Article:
Heirlooms

From personal experience a common lament from empty nesters who are in the process of downsizing is that their offspring have no interest in the precious belongings handed down through the generations. The crystal punch bowls that were the crux of wedding parties all those years ago, the vases and all of those other family heirlooms simply have no place in todays modern homes with their all white interiors and granite bench tops. ( Didn’t anyone ever tell them that white shows up the dirt?)

My daughters were no different and the Wedgwood and Royal Doulton all went out with the cardboard moving boxes. And that’s fine.

My eldest however did have a special request. “Mo, these would be handy. May I have these?”

According to Australian Food Timeline the Jaffle Iron was “designed, named and patented in Australia in June 1949 by Dr Ernest E.Smithers”.

When the Jaffle Iron was first advertised in 1949, the device was described as a “pressure toaster”. Its advantage was that the edges of the bread were pressed together to contain the hot filling.  According to my reading the jaffle iron was embraced with some fervour. There were even cookery demonstrations showing how to use it ! One advertisement said:

It may be used over any type of heat and we suggest that if you are having a barbecue it might be an idea to provide your guests with three or four bowls of appetising filling and let them make their own. Haute Cuisine!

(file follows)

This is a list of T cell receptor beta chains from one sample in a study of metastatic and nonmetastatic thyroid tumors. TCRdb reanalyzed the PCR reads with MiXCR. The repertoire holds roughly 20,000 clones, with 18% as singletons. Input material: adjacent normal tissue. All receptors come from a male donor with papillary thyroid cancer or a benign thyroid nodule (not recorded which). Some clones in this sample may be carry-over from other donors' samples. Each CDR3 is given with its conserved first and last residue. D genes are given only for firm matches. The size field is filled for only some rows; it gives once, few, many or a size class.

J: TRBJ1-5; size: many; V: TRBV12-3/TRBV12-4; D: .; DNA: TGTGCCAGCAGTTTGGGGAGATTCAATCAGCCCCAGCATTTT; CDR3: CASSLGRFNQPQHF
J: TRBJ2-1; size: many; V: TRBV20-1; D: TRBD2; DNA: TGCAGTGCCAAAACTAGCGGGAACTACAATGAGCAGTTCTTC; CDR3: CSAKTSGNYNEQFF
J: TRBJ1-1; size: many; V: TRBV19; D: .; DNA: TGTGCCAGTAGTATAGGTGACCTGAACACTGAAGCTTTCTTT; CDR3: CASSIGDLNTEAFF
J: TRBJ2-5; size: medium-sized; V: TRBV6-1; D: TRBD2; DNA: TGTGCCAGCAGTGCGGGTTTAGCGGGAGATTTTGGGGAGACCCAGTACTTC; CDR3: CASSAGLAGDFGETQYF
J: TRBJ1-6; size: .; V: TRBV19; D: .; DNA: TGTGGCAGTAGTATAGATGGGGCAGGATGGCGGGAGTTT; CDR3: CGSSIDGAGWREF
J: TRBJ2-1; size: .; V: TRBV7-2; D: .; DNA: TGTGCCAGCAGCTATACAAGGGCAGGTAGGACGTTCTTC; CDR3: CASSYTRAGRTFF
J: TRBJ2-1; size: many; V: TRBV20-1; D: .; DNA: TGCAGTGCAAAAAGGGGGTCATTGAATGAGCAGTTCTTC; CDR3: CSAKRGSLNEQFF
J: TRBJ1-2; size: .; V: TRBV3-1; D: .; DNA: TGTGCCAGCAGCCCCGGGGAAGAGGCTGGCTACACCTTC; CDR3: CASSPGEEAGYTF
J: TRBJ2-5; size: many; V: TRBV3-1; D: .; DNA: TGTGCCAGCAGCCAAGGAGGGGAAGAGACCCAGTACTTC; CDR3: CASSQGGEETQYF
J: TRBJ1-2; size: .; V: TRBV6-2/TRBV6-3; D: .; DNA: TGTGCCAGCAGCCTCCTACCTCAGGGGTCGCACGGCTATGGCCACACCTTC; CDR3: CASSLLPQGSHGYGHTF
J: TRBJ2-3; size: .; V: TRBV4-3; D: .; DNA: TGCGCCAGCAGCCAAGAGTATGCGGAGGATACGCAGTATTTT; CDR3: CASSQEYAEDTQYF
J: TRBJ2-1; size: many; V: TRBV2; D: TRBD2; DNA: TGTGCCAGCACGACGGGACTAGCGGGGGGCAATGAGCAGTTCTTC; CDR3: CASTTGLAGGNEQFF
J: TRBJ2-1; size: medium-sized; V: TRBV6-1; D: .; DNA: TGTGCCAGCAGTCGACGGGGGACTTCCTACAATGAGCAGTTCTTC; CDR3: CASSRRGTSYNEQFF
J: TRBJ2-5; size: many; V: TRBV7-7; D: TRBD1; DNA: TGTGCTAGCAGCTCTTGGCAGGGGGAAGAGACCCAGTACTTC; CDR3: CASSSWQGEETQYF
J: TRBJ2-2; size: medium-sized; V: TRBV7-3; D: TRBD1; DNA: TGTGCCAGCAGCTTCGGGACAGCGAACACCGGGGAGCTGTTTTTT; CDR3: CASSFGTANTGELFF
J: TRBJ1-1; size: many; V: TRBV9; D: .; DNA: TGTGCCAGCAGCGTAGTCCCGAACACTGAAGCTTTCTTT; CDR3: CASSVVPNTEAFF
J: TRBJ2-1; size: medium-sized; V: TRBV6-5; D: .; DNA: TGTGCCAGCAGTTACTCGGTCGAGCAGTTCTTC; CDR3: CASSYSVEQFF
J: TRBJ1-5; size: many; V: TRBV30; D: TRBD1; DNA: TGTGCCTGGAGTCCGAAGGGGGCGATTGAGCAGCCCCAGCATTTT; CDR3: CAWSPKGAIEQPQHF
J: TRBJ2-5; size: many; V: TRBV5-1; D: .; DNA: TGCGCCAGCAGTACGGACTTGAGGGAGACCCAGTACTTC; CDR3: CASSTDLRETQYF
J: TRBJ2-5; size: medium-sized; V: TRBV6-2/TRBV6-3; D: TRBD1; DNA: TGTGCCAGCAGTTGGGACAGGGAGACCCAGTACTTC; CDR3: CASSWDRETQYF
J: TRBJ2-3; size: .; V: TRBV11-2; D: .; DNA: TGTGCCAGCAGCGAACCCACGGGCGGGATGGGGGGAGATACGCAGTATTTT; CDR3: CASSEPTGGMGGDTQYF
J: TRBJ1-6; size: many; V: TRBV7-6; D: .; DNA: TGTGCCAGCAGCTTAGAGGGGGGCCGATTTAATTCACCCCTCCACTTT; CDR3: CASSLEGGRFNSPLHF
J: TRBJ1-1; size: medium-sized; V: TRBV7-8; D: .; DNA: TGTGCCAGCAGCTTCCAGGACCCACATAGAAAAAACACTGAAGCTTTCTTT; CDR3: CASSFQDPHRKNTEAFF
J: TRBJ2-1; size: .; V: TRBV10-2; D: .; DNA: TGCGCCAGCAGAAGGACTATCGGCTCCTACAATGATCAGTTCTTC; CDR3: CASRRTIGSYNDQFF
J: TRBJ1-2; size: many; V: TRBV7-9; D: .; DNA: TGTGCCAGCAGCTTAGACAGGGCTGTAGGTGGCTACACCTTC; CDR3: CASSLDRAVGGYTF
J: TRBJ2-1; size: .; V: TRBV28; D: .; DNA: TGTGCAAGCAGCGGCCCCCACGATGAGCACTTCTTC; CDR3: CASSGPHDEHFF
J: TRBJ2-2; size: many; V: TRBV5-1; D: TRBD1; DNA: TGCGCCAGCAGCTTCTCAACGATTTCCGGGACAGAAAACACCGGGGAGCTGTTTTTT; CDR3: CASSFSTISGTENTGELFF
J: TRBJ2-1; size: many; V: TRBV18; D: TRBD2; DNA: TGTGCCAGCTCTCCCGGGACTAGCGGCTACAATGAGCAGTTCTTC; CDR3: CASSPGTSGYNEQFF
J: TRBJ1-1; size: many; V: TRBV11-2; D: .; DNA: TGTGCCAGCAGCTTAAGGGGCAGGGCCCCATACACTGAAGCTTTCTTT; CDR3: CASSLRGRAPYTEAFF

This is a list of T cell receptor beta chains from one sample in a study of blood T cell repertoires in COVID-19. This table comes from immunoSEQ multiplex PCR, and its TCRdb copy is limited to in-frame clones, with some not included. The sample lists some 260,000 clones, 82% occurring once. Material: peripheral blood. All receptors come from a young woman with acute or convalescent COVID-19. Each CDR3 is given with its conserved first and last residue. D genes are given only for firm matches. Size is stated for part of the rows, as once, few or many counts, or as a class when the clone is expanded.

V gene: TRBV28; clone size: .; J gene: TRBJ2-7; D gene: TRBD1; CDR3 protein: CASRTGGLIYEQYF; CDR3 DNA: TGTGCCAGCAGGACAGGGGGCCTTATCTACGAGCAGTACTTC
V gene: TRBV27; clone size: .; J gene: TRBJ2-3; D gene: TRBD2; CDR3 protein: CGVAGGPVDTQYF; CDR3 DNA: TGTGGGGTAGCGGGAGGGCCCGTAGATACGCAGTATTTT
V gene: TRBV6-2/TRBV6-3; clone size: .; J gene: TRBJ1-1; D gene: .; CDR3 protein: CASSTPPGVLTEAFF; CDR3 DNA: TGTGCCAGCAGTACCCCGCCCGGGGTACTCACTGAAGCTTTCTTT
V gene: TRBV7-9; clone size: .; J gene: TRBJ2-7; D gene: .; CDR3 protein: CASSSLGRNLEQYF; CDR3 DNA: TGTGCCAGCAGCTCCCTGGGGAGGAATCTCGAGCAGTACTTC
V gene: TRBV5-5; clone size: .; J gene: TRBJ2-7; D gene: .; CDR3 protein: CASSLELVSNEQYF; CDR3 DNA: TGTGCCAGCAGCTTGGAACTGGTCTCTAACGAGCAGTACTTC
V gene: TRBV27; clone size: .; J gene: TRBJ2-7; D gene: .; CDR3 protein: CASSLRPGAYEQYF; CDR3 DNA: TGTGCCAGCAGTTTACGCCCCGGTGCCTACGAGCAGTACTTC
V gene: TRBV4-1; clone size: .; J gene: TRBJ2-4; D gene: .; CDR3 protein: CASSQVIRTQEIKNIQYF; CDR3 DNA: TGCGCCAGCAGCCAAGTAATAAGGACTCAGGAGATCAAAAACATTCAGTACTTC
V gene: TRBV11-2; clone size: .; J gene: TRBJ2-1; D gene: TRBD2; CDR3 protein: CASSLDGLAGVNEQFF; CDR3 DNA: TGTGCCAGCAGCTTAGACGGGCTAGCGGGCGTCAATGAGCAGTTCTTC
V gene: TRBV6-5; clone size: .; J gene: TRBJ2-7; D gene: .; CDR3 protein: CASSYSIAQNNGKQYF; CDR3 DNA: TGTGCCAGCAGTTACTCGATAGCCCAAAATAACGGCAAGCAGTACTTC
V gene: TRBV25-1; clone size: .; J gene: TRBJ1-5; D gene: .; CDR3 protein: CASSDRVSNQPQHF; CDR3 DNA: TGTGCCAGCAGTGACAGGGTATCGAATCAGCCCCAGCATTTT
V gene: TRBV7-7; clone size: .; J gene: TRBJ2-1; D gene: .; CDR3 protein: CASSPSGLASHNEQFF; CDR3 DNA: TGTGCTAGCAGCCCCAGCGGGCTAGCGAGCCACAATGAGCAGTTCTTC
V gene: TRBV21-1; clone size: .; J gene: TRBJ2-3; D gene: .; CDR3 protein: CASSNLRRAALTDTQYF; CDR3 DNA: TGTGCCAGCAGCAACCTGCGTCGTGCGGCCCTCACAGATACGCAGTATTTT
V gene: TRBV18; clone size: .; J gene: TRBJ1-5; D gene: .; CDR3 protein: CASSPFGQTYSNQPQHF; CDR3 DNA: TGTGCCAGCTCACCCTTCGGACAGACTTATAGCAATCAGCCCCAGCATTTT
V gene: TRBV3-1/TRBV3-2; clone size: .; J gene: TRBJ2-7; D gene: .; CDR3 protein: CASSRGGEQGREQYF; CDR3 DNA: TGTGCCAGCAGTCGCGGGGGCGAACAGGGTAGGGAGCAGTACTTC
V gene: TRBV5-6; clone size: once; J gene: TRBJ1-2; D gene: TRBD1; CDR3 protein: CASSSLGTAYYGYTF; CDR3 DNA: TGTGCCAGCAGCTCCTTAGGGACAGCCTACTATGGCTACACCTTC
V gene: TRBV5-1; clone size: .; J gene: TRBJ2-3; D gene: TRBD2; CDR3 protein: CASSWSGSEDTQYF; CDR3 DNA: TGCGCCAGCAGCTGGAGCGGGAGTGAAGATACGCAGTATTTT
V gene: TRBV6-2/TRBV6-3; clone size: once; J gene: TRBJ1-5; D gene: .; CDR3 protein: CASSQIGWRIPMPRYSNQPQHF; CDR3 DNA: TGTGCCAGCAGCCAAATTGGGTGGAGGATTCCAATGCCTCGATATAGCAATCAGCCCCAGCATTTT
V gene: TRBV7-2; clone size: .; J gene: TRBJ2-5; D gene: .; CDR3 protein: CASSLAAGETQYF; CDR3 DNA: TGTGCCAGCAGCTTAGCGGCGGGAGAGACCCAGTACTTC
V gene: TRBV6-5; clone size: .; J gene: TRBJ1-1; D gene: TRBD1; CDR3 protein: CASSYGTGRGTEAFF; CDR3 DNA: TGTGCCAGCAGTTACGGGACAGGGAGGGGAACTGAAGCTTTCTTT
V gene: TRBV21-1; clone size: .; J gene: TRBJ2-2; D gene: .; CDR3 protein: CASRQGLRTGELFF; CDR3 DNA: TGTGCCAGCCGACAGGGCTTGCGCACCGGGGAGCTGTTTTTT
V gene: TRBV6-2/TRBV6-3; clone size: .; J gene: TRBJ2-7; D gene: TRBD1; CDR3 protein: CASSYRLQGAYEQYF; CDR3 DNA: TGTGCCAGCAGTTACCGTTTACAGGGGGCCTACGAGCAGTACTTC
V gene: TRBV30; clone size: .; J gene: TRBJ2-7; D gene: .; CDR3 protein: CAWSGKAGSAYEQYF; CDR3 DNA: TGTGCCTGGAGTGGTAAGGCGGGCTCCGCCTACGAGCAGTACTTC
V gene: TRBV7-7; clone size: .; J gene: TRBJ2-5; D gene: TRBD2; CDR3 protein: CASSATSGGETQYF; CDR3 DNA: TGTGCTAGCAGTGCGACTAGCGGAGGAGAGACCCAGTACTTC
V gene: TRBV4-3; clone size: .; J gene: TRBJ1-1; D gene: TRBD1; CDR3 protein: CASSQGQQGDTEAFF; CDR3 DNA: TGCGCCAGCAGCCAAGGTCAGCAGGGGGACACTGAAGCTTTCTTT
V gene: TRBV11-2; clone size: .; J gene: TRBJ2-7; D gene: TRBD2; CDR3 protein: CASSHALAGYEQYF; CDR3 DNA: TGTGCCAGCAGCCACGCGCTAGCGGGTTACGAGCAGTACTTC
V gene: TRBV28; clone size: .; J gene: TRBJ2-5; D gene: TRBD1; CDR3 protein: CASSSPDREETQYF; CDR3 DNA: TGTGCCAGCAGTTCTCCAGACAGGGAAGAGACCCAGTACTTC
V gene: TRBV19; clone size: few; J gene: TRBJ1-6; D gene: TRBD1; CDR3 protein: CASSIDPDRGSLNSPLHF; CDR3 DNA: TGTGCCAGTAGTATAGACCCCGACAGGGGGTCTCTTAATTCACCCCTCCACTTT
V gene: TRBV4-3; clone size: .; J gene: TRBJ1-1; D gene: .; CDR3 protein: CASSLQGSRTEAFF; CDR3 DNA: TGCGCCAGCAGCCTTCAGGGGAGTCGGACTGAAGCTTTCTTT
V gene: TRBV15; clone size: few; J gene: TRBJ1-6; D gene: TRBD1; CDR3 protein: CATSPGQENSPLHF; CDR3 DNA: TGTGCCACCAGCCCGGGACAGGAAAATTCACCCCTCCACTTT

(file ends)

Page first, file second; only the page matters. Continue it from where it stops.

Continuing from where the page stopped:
I remember these jaffle irons as a child from Easter mornings sitting around a man made barbeque carved out of blocks of local sandstone with a billy tea over the flames. Instead of lacy lingerie they also accompanied me on a honeymoon around the National Parks of Tasmania where I shared breakfast with potoroos and wallabies. ( There may have been some lacies but given the temperatures more likely thermals).

Many years beforehand, prior to my existence even, they accompanied my parents on camping trips to Cobbity in western Sydney before it became suburban sprawl, where they would spend their days swimming and shooting bunnies for home made rabbit pie.

Good choice, Pocohontas. Much more interesting than the crystal.

A Vent. Sorry…………

I downsized prior to my retirement from a 1300 sq metre property with a pool to something less than half that size with less maintenance yet enough room to enjoy a garden. It’s a lovely position which affords me my independence and backs onto a nature reserve with far less work and expense. Isn’t that what retirement is all about?

With COVID my neighbours have been working from home even though in Queensland our borders are now slowly reopening and our infection rate is low. ( 6 deaths. Too many but ?) Half their luck.

Earlier this week the neighbour baled me up whilst in the back garden. When I say baled me up, I couldn’t see him behind the fence because we’re both short but I could most certainly hear him screaming at me.

For the second time of late I was reminded that they are “both gainfully employed whilst I am retired” with the inference that I sit around on my backside and watch The Bold And The Beautiful all day long.

I received a five minute scolding about :
⁃ talking to the wildlife
⁃ just talking in general
⁃ making funny noises whilst working ( sorry, carrying 30 kilos isn’t as easy as it used to be and there may be the odd groan)
⁃ and saying good morning to the garden each day really pisses him off apparently.

Meet Skippy and Swampy

The conversation ended with a “you’ve been warned”. In capital letters.